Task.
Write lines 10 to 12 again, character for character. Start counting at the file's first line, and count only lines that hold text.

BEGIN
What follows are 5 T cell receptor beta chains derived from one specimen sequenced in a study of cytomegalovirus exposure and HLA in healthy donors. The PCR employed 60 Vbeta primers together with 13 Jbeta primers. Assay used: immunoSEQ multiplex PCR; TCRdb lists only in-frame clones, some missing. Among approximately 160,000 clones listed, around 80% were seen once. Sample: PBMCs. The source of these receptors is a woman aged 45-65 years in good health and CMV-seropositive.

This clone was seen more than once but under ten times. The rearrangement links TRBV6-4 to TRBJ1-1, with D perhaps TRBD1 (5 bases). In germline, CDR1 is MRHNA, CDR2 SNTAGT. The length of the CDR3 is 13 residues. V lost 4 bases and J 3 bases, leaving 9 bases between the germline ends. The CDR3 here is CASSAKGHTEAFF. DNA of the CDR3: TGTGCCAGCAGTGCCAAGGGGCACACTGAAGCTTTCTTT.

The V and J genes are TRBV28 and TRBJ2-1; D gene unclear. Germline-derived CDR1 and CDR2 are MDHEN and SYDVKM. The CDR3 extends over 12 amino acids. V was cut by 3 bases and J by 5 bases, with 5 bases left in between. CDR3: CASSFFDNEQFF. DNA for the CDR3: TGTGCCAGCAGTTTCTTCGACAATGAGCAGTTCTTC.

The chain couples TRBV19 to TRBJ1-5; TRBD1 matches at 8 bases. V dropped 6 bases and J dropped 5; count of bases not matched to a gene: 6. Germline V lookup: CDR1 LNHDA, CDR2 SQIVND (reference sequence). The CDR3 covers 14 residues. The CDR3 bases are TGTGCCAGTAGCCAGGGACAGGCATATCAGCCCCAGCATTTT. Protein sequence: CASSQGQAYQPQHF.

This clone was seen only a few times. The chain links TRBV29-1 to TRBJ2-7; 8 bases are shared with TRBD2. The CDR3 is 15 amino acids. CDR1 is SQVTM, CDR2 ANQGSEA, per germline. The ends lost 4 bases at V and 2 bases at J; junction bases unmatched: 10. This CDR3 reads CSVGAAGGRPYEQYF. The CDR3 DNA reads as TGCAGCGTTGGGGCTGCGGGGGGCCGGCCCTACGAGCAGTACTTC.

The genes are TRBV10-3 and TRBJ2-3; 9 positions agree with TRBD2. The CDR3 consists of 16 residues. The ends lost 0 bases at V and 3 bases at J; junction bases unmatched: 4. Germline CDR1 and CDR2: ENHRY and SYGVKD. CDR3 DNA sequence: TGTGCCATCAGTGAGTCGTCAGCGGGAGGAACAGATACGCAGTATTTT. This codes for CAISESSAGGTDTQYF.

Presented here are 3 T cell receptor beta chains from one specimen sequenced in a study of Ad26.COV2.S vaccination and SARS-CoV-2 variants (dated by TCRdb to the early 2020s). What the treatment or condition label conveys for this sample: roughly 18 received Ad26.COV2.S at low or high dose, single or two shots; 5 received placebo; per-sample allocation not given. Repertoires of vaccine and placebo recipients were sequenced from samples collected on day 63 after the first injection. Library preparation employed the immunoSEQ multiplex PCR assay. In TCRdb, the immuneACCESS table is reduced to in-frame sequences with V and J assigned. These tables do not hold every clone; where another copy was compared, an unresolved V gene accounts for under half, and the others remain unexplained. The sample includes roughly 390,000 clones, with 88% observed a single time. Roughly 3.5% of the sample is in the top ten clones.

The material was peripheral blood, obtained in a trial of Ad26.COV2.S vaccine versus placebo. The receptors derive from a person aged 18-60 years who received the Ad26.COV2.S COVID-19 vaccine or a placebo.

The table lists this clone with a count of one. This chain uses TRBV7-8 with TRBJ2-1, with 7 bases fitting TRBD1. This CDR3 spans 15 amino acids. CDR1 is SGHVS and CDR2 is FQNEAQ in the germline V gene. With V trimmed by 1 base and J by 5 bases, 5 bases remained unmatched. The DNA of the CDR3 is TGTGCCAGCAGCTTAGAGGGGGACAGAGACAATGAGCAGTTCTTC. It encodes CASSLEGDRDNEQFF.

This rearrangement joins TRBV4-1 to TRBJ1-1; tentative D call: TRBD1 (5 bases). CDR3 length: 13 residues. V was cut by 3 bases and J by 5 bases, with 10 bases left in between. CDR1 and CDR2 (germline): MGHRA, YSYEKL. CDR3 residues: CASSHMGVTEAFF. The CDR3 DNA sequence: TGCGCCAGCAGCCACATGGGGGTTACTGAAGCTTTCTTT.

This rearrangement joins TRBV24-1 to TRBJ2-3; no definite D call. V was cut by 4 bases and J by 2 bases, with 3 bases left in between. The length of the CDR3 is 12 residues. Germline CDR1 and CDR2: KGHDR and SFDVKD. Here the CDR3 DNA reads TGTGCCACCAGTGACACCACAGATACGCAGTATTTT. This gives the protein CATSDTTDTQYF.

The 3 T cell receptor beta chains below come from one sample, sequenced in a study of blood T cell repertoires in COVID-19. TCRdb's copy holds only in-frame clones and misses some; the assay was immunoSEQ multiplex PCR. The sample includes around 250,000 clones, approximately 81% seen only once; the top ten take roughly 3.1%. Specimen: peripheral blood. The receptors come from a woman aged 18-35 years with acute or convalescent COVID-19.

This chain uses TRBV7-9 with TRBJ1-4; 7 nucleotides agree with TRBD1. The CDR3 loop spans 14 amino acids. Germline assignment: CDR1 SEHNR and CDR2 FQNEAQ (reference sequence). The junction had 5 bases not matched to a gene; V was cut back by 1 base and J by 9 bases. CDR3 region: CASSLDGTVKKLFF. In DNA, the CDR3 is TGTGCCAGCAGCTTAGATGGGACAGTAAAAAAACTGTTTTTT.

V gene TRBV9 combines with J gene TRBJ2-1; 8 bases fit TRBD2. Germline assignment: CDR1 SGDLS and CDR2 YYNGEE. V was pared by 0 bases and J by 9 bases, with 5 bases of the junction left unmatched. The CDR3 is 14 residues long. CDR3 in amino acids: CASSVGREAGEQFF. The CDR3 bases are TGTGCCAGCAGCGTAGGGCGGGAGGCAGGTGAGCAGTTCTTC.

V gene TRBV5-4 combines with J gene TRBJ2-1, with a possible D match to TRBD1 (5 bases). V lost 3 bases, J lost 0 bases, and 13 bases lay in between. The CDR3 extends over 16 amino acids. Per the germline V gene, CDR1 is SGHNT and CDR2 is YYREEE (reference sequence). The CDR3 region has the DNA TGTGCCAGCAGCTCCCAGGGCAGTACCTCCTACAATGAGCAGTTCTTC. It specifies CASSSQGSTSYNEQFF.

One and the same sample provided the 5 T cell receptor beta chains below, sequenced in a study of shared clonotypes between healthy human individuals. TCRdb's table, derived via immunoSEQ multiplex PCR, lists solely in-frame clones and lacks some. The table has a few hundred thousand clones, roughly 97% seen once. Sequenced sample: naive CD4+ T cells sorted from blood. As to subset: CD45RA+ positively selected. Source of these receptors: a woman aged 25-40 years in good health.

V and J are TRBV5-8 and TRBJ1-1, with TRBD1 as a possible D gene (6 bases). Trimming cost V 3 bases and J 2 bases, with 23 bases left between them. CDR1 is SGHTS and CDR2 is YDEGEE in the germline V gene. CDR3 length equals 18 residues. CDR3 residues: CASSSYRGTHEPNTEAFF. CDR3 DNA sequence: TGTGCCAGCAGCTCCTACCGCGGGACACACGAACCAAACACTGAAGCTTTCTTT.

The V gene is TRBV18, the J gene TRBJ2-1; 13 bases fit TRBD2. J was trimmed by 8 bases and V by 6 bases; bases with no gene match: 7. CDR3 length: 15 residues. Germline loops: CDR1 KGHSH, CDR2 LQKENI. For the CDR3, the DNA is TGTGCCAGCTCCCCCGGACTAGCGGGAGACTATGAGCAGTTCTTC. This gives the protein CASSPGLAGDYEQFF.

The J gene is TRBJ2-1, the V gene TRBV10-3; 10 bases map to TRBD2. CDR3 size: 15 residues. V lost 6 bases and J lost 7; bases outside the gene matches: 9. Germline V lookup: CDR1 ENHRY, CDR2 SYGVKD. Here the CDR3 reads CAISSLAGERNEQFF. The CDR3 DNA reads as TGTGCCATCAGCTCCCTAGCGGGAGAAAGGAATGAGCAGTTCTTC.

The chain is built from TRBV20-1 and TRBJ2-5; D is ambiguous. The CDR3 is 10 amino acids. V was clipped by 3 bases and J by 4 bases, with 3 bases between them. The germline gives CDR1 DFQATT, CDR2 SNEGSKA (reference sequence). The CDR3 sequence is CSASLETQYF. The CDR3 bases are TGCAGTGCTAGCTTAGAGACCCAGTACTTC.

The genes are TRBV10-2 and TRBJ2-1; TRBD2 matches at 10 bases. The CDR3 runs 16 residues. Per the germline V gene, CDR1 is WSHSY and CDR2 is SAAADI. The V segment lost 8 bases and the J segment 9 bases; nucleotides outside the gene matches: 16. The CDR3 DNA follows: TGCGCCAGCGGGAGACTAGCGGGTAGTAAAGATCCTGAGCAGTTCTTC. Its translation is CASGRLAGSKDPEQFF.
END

This rearrangement joins TRBV4-1 to TRBJ1-1; tentative D call: TRBD1 (5 bases). CDR3 length: 13 residues. V was cut by 3 bases and J by 5 bases, with 10 bases left in between. CDR1 and CDR2 (germline): MGHRA, YSYEKL. CDR3 residues: CASSHMGVTEAFF. The CDR3 DNA sequence: TGCGCCAGCAGCCACATGGGGGTTACTGAAGCTTTCTTT.

This rearrangement joins TRBV24-1 to TRBJ2-3; no definite D call. V was cut by 4 bases and J by 2 bases, with 3 bases left in between. The length of the CDR3 is 12 residues. Germline CDR1 and CDR2: KGHDR and SFDVKD. Here the CDR3 DNA reads TGTGCCACCAGTGACACCACAGATACGCAGTATTTT. This gives the protein CATSDTTDTQYF.

The 3 T cell receptor beta chains below come from one sample, sequenced in a study of blood T cell repertoires in COVID-19. TCRdb's copy holds only in-frame clones and misses some; the assay was immunoSEQ multiplex PCR. The sample includes around 250,000 clones, approximately 81% seen only once; the top ten take roughly 3.1%. Specimen: peripheral blood. The receptors come from a woman aged 18-35 years with acute or convalescent COVID-19.